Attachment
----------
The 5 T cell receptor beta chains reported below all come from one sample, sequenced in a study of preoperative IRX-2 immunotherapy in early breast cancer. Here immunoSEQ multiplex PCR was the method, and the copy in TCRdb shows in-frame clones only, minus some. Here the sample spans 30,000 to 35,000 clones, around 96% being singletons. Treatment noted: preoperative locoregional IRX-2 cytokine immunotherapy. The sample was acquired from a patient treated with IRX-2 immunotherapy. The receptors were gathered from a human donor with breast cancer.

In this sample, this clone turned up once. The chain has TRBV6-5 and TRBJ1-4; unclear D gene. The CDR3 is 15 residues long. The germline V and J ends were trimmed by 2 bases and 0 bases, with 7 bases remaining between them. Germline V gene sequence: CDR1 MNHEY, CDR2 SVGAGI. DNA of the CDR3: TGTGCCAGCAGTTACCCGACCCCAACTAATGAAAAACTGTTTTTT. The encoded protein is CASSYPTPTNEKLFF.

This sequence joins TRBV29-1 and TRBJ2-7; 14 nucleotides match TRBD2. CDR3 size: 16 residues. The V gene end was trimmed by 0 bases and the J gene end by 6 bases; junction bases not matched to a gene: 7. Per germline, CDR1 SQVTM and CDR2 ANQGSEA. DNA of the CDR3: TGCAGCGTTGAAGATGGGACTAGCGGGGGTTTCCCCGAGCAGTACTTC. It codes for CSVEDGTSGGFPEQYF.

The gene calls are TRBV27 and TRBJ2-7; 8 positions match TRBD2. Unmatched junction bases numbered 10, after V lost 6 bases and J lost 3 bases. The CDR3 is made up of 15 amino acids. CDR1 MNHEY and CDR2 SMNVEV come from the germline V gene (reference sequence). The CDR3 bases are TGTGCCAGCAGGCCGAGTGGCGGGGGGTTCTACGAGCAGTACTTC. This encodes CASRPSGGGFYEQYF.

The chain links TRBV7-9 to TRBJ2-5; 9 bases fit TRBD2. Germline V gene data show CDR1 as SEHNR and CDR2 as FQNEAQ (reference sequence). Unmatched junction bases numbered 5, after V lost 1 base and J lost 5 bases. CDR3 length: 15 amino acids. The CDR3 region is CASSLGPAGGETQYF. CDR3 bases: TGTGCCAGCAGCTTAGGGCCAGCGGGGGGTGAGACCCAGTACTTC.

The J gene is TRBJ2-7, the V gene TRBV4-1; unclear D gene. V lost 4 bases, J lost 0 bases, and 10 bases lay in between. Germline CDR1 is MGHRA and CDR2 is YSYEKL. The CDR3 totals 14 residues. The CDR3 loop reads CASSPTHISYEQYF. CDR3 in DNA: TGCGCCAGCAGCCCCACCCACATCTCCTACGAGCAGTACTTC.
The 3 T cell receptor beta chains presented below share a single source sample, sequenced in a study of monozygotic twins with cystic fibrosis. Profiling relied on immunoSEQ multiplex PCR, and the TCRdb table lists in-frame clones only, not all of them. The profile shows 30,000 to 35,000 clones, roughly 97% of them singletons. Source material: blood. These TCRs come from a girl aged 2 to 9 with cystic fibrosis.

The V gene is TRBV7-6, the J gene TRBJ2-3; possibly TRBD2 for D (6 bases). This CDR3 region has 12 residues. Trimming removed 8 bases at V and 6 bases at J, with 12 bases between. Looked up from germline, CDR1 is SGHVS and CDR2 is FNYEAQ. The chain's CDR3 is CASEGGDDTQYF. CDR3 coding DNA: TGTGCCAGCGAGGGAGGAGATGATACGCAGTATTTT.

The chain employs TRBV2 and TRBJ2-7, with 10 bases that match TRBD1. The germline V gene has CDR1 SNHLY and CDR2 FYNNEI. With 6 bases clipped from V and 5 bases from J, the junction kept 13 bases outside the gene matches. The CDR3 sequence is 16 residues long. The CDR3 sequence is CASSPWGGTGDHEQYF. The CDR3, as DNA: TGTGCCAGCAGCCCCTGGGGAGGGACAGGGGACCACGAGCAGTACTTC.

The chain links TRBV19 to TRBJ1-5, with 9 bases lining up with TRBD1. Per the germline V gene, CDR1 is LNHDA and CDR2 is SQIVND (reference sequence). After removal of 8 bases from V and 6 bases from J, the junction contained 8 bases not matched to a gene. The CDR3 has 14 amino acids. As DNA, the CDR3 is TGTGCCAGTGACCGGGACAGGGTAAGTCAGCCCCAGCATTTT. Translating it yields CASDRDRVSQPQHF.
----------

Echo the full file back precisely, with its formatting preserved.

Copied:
The 5 T cell receptor beta chains reported below all come from one sample, sequenced in a study of preoperative IRX-2 immunotherapy in early breast cancer. Here immunoSEQ multiplex PCR was the method, and the copy in TCRdb shows in-frame clones only, minus some. Here the sample spans 30,000 to 35,000 clones, around 96% being singletons. Treatment noted: preoperative locoregional IRX-2 cytokine immunotherapy. The sample was acquired from a patient treated with IRX-2 immunotherapy. The receptors were gathered from a human donor with breast cancer.

In this sample, this clone turned up once. The chain has TRBV6-5 and TRBJ1-4; unclear D gene. The CDR3 is 15 residues long. The germline V and J ends were trimmed by 2 bases and 0 bases, with 7 bases remaining between them. Germline V gene sequence: CDR1 MNHEY, CDR2 SVGAGI. DNA of the CDR3: TGTGCCAGCAGTTACCCGACCCCAACTAATGAAAAACTGTTTTTT. The encoded protein is CASSYPTPTNEKLFF.

This sequence joins TRBV29-1 and TRBJ2-7; 14 nucleotides match TRBD2. CDR3 size: 16 residues. The V gene end was trimmed by 0 bases and the J gene end by 6 bases; junction bases not matched to a gene: 7. Per germline, CDR1 SQVTM and CDR2 ANQGSEA. DNA of the CDR3: TGCAGCGTTGAAGATGGGACTAGCGGGGGTTTCCCCGAGCAGTACTTC. It codes for CSVEDGTSGGFPEQYF.

The gene calls are TRBV27 and TRBJ2-7; 8 positions match TRBD2. Unmatched junction bases numbered 10, after V lost 6 bases and J lost 3 bases. The CDR3 is made up of 15 amino acids. CDR1 MNHEY and CDR2 SMNVEV come from the germline V gene (reference sequence). The CDR3 bases are TGTGCCAGCAGGCCGAGTGGCGGGGGGTTCTACGAGCAGTACTTC. This encodes CASRPSGGGFYEQYF.

The chain links TRBV7-9 to TRBJ2-5; 9 bases fit TRBD2. Germline V gene data show CDR1 as SEHNR and CDR2 as FQNEAQ (reference sequence). Unmatched junction bases numbered 5, after V lost 1 base and J lost 5 bases. CDR3 length: 15 amino acids. The CDR3 region is CASSLGPAGGETQYF. CDR3 bases: TGTGCCAGCAGCTTAGGGCCAGCGGGGGGTGAGACCCAGTACTTC.

The J gene is TRBJ2-7, the V gene TRBV4-1; unclear D gene. V lost 4 bases, J lost 0 bases, and 10 bases lay in between. Germline CDR1 is MGHRA and CDR2 is YSYEKL. The CDR3 totals 14 residues. The CDR3 loop reads CASSPTHISYEQYF. CDR3 in DNA: TGCGCCAGCAGCCCCACCCACATCTCCTACGAGCAGTACTTC.
The 3 T cell receptor beta chains presented below share a single source sample, sequenced in a study of monozygotic twins with cystic fibrosis. Profiling relied on immunoSEQ multiplex PCR, and the TCRdb table lists in-frame clones only, not all of them. The profile shows 30,000 to 35,000 clones, roughly 97% of them singletons. Source material: blood. These TCRs come from a girl aged 2 to 9 with cystic fibrosis.

The V gene is TRBV7-6, the J gene TRBJ2-3; possibly TRBD2 for D (6 bases). This CDR3 region has 12 residues. Trimming removed 8 bases at V and 6 bases at J, with 12 bases between. Looked up from germline, CDR1 is SGHVS and CDR2 is FNYEAQ. The chain's CDR3 is CASEGGDDTQYF. CDR3 coding DNA: TGTGCCAGCGAGGGAGGAGATGATACGCAGTATTTT.

The chain employs TRBV2 and TRBJ2-7, with 10 bases that match TRBD1. The germline V gene has CDR1 SNHLY and CDR2 FYNNEI. With 6 bases clipped from V and 5 bases from J, the junction kept 13 bases outside the gene matches. The CDR3 sequence is 16 residues long. The CDR3 sequence is CASSPWGGTGDHEQYF. The CDR3, as DNA: TGTGCCAGCAGCCCCTGGGGAGGGACAGGGGACCACGAGCAGTACTTC.

The chain links TRBV19 to TRBJ1-5, with 9 bases lining up with TRBD1. Per the germline V gene, CDR1 is LNHDA and CDR2 is SQIVND (reference sequence). After removal of 8 bases from V and 6 bases from J, the junction contained 8 bases not matched to a gene. The CDR3 has 14 amino acids. As DNA, the CDR3 is TGTGCCAGTGACCGGGACAGGGTAAGTCAGCCCCAGCATTTT. Translating it yields CASDRDRVSQPQHF.